Inspired by the signature pieces from Anna VonRosenstiel of Carter & Rose, these clay planters are an instant upgrade for all your favorite little air plants. Keep this project manageable by using oven-bake clay — no kilns required!
What You Need
- Wooden backing board, cut down to your preferred dimensions
- Sawtooth picture hanging kit
- Oven-bake clay (such as Sculpey)
- Rolling pin
- Tin foil
- Large nail (optional)
- Hammer (if using nail)
- E6000 Glue
How to Make It
1. Planter Prep
Preheat your oven following the directions on your clay.
Prep your backing board: grab your picture hanging kit, and attach the hanger to the back of your board. This is how you'll hang your planter on the wall later, so make sure everything is oriented correctly!
If you want to make your board extra, bust out the paint, stain or any other decorations. Now's the time to make your board beautiful, so go crazy. Or keep it simple. Your call.
2. Shape the Cone
Break off a chunk of clay and roll it into a ball about the size of a golf ball (or larger if you want a larger cone).
Use your rolling pin to evenly flatten your clay into an elongated oval. You want your clay to be about 1/8-inch thick, with no air bubbles.
Use your finger to smooth the edges of your clay. If your shape is looking a little wonky at this point, use a butter knife and trim it back into shape.
Gently roll your clay into a cone shape, overlapping the edges.
Sure, your planter is technically going to be attached to the backing board with glue BUT that doesn't mean you can't add in a nail for a more industrial look. If you're pro nail, poke a hole in the top of your planter now, using the end of paint brush, an old knitting needle or whatever you have on hand.
3. Throw it in the Oven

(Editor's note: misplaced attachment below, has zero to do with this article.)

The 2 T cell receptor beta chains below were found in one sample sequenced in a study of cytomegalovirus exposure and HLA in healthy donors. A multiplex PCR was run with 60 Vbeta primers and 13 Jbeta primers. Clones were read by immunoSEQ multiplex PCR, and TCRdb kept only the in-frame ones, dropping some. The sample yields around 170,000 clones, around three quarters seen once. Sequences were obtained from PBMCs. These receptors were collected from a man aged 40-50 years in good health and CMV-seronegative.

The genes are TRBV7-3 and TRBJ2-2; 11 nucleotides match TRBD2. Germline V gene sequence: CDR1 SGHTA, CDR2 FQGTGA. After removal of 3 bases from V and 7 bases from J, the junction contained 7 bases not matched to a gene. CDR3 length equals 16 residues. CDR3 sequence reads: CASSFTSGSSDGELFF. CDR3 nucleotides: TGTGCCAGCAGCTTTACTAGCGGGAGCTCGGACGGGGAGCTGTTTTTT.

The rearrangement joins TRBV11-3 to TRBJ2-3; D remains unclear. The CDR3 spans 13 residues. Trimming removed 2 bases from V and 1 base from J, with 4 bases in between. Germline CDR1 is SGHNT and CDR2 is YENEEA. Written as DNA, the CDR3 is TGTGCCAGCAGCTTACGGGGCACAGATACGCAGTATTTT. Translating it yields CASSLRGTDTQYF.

Don't actually throw your planter. Place it on a baking sheet and gently stuff your planter with crumpled up tin foil (this will prevent the cone from collapsing on itself while it bakes). Follow the manufacturer's directions for baking your clay.
4. Attach the Cone
Once your cone is baked and cooled, it's time to get it on that board. Glue your cone into place (remember to pay attention to which end has the hanging hook — and upside down planter isn't really a planter...) and let the glue cure.
If you're on Team Decorative Nail, carefully (carefully!) hammer your nail in place.
Hang it on the wall, pop in a plant, and admire your handiwork.
Now that you know how easy this project is, it's time to start leveling up. Experiment with texturizing your clay: soles of shoes, cheesecloth, and forks all make great patterns.
Clay doesn't have to be white, either. Try out different colors or paint your baked planter. So. Many. Options.
Ready to have your mind blown? You don't even have to use clay. Metal or leather are equally hip substitutes.
Once you've caught the DIY planter bug, you won't wanna quit. And the good news is, you don't have to — we've got all the ideas right here !